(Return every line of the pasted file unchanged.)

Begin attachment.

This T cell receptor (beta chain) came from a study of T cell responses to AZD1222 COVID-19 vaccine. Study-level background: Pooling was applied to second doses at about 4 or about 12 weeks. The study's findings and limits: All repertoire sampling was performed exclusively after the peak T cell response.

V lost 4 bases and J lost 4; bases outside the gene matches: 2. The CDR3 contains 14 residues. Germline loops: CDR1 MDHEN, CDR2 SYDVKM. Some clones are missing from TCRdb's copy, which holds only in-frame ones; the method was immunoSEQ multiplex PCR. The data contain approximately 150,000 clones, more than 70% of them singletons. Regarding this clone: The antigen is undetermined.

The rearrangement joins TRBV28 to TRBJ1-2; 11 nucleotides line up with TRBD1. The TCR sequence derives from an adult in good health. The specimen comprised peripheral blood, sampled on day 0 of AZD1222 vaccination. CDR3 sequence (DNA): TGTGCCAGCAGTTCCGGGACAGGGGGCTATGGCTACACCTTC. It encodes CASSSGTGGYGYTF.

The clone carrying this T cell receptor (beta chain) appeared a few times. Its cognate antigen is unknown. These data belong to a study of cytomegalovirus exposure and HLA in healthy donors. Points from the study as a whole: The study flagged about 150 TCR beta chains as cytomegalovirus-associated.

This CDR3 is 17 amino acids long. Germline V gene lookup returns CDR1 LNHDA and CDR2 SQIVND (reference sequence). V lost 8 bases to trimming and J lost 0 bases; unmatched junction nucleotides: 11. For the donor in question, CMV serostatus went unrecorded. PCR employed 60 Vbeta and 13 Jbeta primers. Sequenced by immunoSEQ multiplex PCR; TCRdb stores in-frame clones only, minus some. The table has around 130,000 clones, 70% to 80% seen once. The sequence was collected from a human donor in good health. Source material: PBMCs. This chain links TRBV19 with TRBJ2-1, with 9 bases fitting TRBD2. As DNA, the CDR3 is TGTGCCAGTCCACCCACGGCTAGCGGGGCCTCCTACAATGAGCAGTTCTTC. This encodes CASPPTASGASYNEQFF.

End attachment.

This T cell receptor (beta chain) came from a study of T cell responses to AZD1222 COVID-19 vaccine. Study-level background: Pooling was applied to second doses at about 4 or about 12 weeks. The study's findings and limits: All repertoire sampling was performed exclusively after the peak T cell response.

V lost 4 bases and J lost 4; bases outside the gene matches: 2. The CDR3 contains 14 residues. Germline loops: CDR1 MDHEN, CDR2 SYDVKM. Some clones are missing from TCRdb's copy, which holds only in-frame ones; the method was immunoSEQ multiplex PCR. The data contain approximately 150,000 clones, more than 70% of them singletons. Regarding this clone: The antigen is undetermined.

The rearrangement joins TRBV28 to TRBJ1-2; 11 nucleotides line up with TRBD1. The TCR sequence derives from an adult in good health. The specimen comprised peripheral blood, sampled on day 0 of AZD1222 vaccination. CDR3 sequence (DNA): TGTGCCAGCAGTTCCGGGACAGGGGGCTATGGCTACACCTTC. It encodes CASSSGTGGYGYTF.

The clone carrying this T cell receptor (beta chain) appeared a few times. Its cognate antigen is unknown. These data belong to a study of cytomegalovirus exposure and HLA in healthy donors. Points from the study as a whole: The study flagged about 150 TCR beta chains as cytomegalovirus-associated.

This CDR3 is 17 amino acids long. Germline V gene lookup returns CDR1 LNHDA and CDR2 SQIVND (reference sequence). V lost 8 bases to trimming and J lost 0 bases; unmatched junction nucleotides: 11. For the donor in question, CMV serostatus went unrecorded. PCR employed 60 Vbeta and 13 Jbeta primers. Sequenced by immunoSEQ multiplex PCR; TCRdb stores in-frame clones only, minus some. The table has around 130,000 clones, 70% to 80% seen once. The sequence was collected from a human donor in good health. Source material: PBMCs. This chain links TRBV19 with TRBJ2-1, with 9 bases fitting TRBD2. As DNA, the CDR3 is TGTGCCAGTCCACCCACGGCTAGCGGGGCCTCCTACAATGAGCAGTTCTTC. This encodes CASPPTASGASYNEQFF.